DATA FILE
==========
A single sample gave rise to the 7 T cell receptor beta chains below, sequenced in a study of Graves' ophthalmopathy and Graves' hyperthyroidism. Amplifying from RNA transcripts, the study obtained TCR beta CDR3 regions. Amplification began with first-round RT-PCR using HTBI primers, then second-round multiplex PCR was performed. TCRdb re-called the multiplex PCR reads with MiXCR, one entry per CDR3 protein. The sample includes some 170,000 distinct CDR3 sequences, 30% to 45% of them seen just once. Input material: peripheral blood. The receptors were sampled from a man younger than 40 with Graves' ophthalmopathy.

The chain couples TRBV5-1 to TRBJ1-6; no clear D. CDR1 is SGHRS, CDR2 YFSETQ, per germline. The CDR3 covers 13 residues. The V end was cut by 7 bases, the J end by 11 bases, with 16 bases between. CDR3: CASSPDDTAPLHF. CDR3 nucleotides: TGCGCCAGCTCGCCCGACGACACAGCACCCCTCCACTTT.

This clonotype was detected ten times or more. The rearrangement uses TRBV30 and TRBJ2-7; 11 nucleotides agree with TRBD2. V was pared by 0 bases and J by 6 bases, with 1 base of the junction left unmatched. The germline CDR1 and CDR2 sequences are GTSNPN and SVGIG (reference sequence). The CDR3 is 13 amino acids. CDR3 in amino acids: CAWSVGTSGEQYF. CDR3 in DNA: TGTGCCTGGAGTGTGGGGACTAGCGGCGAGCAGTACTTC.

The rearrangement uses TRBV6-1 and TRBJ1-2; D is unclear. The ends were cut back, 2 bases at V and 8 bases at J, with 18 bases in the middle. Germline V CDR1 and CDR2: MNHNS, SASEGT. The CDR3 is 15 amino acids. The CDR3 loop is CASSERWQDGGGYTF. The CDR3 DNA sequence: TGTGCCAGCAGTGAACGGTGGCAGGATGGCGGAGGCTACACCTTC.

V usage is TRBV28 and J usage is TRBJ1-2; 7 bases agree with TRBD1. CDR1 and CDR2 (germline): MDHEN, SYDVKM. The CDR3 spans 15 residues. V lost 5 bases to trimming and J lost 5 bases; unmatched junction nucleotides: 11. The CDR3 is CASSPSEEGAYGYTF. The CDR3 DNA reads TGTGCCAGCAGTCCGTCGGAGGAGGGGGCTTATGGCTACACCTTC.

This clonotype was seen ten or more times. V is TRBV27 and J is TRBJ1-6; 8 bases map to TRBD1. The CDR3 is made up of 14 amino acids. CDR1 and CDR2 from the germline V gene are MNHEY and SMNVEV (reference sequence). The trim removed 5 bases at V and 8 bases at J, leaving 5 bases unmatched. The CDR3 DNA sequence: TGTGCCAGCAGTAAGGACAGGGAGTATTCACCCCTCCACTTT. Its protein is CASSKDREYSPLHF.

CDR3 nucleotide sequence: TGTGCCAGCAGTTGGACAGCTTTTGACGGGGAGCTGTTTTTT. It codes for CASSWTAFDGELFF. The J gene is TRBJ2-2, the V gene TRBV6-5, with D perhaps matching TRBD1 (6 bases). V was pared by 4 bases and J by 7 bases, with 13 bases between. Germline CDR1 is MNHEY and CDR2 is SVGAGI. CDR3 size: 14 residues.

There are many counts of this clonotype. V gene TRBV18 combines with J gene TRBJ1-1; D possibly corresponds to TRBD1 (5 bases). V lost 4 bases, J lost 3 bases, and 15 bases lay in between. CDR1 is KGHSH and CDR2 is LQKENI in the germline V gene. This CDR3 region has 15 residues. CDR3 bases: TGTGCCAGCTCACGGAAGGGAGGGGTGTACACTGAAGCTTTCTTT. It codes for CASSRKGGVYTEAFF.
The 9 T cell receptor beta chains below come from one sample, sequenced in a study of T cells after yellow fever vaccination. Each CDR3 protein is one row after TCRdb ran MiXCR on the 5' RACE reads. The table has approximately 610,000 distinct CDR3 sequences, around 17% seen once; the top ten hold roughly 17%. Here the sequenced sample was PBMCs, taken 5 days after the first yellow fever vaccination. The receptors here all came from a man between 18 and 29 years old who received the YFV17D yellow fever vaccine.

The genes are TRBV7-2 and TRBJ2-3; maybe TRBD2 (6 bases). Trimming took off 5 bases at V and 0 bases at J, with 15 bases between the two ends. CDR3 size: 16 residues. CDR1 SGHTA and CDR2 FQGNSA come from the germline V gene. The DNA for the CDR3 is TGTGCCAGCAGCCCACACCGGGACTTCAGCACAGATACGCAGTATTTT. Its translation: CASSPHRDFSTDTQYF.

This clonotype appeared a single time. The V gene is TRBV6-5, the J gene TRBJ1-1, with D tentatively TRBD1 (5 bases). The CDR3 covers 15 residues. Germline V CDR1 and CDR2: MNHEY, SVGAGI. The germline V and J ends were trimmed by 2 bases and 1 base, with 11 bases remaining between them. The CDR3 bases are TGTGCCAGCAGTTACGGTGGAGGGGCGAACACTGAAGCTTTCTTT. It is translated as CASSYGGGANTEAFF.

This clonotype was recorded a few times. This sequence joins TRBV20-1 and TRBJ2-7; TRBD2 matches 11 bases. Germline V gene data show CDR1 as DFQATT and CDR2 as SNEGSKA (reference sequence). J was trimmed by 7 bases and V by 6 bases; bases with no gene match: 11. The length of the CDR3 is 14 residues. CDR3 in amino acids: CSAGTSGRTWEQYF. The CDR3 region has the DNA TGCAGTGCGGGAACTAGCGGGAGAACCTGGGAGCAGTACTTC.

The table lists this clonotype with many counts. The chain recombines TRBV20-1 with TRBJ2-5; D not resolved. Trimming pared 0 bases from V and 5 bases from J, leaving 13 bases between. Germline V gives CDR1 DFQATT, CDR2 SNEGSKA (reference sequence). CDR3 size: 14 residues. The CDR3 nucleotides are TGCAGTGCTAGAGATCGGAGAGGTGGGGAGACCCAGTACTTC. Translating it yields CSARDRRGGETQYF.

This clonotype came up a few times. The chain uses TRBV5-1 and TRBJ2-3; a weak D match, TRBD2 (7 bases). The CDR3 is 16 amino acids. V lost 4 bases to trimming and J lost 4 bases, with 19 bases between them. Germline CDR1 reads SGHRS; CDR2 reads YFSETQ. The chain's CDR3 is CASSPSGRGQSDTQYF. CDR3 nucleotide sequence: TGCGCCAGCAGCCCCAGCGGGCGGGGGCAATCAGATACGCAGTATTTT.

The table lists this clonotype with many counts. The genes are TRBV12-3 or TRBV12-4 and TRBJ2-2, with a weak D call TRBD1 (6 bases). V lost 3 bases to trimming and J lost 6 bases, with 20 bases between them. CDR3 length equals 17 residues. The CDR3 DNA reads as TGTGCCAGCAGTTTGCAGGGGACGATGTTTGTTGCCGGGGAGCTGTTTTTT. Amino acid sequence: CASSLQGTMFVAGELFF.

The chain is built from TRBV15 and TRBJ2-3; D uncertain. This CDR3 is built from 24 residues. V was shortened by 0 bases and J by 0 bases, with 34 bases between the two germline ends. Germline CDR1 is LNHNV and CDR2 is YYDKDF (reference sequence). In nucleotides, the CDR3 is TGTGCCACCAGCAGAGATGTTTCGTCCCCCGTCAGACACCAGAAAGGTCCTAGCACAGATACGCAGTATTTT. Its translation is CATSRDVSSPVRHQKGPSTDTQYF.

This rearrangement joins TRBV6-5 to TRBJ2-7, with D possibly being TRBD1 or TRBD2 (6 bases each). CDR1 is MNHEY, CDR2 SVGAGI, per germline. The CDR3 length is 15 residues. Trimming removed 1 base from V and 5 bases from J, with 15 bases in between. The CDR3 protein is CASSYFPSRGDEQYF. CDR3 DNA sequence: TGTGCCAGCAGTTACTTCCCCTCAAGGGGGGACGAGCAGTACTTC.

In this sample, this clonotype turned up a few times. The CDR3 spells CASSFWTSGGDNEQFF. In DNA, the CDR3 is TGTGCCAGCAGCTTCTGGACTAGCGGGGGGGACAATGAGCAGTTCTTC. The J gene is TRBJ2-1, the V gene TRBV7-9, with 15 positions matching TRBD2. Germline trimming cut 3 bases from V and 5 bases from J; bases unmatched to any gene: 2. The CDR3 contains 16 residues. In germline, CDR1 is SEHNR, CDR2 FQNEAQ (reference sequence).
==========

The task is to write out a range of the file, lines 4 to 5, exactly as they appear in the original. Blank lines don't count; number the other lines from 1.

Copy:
The rearrangement uses TRBV6-1 and TRBJ1-2; D is unclear. The ends were cut back, 2 bases at V and 8 bases at J, with 18 bases in the middle. Germline V CDR1 and CDR2: MNHNS, SASEGT. The CDR3 is 15 amino acids. The CDR3 loop is CASSERWQDGGGYTF. The CDR3 DNA sequence: TGTGCCAGCAGTGAACGGTGGCAGGATGGCGGAGGCTACACCTTC.

V usage is TRBV28 and J usage is TRBJ1-2; 7 bases agree with TRBD1. CDR1 and CDR2 (germline): MDHEN, SYDVKM. The CDR3 spans 15 residues. V lost 5 bases to trimming and J lost 5 bases; unmatched junction nucleotides: 11. The CDR3 is CASSPSEEGAYGYTF. The CDR3 DNA reads TGTGCCAGCAGTCCGTCGGAGGAGGGGGCTTATGGCTACACCTTC.